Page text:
Norwegian scientists are exploring the possibility of a year-round route through the frozen ocean north of Siberia that could change the way the world does business.
Unlike their Viking ancestors, who braved unknown seas in wooden ships, these modern adventurers search from laboratories, with computers and calculators.Oslo's Fridtjof Nansen Institute, named for the Norwegian explorer, was enlisted by the Soviet Merchant Marine Ministry to explore the feasibility of opening the Northeast Passage all year.
The Soviets envision huge icebreakers leading merchant ships through the polar icepack like outsize ducklings trailing their mother.
Willy Oestreng, director of the institute, said the 4,000-mile passage north of the Soviet Union is the shortest route between Europe and the Far East, about half the distance through the Suez or Panama canals.
"It could revolutionize world shipping," he said. The study began formally at the end of October, after two years of discussion.
Adolf Erik Nordenskiold, a Finnish-Swedish explorer and scientist, first negotiated the ice-congested passage between northern Norway and Alaska in a daring two-year steamship voyage that ended in 1879.
A combination of ice ridges 42 feet thick, bitter cold, four-month winter nights and Soviet strategic concerns have prevented the shortcut, often called the Northern Sea Route, from becoming an important factor in world trade.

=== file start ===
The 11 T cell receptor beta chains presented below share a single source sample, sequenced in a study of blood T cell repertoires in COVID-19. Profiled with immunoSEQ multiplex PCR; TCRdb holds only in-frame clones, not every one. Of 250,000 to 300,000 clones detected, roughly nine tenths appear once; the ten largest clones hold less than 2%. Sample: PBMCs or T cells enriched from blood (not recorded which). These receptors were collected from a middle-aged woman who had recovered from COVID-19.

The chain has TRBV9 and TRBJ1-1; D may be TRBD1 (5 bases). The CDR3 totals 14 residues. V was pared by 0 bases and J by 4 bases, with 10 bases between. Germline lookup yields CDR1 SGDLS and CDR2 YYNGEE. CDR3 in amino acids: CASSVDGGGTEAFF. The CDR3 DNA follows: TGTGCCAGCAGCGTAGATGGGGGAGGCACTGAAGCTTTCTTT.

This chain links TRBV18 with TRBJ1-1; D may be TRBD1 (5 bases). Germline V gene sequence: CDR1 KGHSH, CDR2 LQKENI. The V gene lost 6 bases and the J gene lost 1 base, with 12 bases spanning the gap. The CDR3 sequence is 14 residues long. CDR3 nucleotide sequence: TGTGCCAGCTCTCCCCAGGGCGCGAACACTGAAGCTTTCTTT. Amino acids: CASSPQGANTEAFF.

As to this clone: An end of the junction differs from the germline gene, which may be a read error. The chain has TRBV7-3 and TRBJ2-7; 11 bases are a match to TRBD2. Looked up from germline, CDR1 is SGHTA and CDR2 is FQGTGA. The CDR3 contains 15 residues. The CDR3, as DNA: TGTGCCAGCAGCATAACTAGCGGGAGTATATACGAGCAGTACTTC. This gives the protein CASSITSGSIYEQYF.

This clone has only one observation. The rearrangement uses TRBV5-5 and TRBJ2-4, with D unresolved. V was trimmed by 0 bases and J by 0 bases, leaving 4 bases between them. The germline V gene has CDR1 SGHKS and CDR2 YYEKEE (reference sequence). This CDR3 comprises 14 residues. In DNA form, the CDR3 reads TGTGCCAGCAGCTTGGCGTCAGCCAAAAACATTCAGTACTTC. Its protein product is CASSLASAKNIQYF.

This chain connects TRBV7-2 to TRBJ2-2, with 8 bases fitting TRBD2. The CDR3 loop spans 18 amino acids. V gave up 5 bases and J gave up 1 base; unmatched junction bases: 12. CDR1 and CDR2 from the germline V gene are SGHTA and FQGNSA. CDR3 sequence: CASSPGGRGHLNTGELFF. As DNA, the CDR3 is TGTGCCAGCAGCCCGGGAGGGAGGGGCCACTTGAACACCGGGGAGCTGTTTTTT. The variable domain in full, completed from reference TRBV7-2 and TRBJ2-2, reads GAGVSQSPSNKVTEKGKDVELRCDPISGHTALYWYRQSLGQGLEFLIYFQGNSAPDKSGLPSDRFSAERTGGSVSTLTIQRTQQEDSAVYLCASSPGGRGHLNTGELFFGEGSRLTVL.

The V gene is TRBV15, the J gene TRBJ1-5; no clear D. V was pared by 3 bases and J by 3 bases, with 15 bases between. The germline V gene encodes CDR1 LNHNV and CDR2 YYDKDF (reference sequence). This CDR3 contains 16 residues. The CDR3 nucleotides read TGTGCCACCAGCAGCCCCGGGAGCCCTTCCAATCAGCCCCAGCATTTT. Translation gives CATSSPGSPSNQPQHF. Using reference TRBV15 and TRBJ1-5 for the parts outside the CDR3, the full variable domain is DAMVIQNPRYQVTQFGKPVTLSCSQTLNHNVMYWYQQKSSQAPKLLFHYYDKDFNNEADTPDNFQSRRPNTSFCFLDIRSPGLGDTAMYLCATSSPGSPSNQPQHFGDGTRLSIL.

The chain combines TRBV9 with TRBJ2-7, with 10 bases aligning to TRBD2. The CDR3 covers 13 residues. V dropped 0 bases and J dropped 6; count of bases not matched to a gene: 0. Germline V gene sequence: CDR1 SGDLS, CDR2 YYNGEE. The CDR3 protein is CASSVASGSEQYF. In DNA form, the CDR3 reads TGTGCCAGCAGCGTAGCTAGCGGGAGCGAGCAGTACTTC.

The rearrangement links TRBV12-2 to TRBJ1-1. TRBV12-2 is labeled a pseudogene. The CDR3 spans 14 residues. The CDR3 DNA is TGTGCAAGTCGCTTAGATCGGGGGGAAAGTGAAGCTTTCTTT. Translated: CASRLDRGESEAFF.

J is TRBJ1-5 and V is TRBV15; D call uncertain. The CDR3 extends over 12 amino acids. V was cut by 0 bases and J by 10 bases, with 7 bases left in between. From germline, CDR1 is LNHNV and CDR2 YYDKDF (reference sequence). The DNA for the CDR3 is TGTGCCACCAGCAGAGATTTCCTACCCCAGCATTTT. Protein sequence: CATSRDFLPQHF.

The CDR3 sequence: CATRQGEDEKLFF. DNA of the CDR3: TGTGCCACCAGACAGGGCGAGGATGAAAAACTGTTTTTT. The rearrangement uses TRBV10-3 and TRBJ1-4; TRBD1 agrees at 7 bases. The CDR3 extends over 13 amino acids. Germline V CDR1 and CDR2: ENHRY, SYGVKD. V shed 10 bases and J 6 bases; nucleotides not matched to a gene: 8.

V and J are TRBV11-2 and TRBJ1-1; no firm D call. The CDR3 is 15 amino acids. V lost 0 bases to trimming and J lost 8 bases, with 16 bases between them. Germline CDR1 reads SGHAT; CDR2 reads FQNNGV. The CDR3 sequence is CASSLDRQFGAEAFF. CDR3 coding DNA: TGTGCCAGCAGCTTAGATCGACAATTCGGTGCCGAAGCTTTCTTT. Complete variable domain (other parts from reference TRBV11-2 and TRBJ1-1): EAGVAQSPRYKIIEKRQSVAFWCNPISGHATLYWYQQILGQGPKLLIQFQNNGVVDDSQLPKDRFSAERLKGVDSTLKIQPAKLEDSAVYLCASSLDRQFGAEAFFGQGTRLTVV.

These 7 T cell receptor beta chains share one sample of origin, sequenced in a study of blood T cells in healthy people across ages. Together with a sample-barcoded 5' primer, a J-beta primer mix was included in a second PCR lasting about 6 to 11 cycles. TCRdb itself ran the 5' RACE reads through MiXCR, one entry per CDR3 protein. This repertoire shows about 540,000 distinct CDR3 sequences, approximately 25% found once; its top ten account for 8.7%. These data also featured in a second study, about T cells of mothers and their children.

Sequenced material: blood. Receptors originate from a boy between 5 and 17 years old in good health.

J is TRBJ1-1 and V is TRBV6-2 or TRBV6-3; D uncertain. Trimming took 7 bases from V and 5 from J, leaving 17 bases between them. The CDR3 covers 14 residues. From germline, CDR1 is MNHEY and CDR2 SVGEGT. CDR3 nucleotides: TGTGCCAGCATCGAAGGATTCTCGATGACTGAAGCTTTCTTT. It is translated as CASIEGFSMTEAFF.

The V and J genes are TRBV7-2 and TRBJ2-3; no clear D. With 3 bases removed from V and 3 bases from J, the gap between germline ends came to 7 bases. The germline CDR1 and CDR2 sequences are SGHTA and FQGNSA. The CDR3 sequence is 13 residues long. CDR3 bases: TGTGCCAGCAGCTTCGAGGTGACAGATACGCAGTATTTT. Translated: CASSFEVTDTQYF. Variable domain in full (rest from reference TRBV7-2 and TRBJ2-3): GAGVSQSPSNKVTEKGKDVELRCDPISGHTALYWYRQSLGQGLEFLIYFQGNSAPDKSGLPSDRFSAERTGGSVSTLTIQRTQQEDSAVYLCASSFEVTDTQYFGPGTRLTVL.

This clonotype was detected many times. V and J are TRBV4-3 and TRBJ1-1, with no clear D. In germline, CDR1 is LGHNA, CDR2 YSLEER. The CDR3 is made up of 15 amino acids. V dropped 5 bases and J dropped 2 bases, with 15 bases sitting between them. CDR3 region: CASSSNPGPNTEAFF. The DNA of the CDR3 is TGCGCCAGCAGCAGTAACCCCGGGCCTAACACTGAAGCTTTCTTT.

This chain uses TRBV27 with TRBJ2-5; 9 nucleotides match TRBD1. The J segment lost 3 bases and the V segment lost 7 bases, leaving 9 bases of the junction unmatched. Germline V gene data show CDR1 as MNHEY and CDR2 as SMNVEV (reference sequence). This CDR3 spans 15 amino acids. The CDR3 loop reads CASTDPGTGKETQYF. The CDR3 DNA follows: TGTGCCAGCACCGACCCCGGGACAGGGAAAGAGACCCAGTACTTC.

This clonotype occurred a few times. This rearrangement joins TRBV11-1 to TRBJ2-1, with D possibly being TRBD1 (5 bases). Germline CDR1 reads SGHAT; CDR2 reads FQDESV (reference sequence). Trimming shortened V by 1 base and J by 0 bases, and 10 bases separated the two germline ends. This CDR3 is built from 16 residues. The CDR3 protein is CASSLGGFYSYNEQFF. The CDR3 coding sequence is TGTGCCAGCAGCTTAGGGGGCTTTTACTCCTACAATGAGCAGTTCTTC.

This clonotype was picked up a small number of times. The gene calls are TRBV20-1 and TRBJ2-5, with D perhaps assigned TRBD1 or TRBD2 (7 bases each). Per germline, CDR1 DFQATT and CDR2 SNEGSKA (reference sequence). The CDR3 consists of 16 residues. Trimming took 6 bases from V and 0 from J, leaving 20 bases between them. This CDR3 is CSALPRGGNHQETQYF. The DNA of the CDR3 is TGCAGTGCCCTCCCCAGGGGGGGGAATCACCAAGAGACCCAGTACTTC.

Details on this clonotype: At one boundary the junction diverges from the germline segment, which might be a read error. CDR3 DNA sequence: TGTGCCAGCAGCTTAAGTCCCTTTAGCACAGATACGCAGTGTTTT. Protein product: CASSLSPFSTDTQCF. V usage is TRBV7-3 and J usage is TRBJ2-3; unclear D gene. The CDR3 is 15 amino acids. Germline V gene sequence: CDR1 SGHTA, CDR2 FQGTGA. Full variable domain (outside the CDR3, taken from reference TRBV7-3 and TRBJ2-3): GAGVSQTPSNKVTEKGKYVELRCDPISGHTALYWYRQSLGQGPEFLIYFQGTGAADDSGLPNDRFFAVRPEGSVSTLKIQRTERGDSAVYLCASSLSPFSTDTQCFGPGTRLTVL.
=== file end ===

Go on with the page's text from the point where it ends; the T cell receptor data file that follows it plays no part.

Oestreng said changes in the Soviet Union and the raw power of modern icebreakers had helped overcome the obstacles.
He said the Soviets believe their icebreakers, which now clear the passage from July to October for the Soviet coastal trade, might be able to open it all year.
Soviet officials hope the route will generate hard currency from fees paid to use the passage and hire Soviet ships, and stimulate the economy of isolated Siberia and the arctic coast, Oestreng said.
Norwegian and outside experts will study the technological challenges, costs, legal and political questions, and the environmental impact of keeping the passage open, Oestreng said. He added that the eight-month pilot project would "define the state of the art" of arctic navigation.
"The main questions are commerciality and the environment," he said, and further research will be required if the pilot project is encouraging, but "if everything fell into place, it could be open in a decade."
His institute, which has specialists in polar research, raised $200,000 for the study from various Norwegian sources.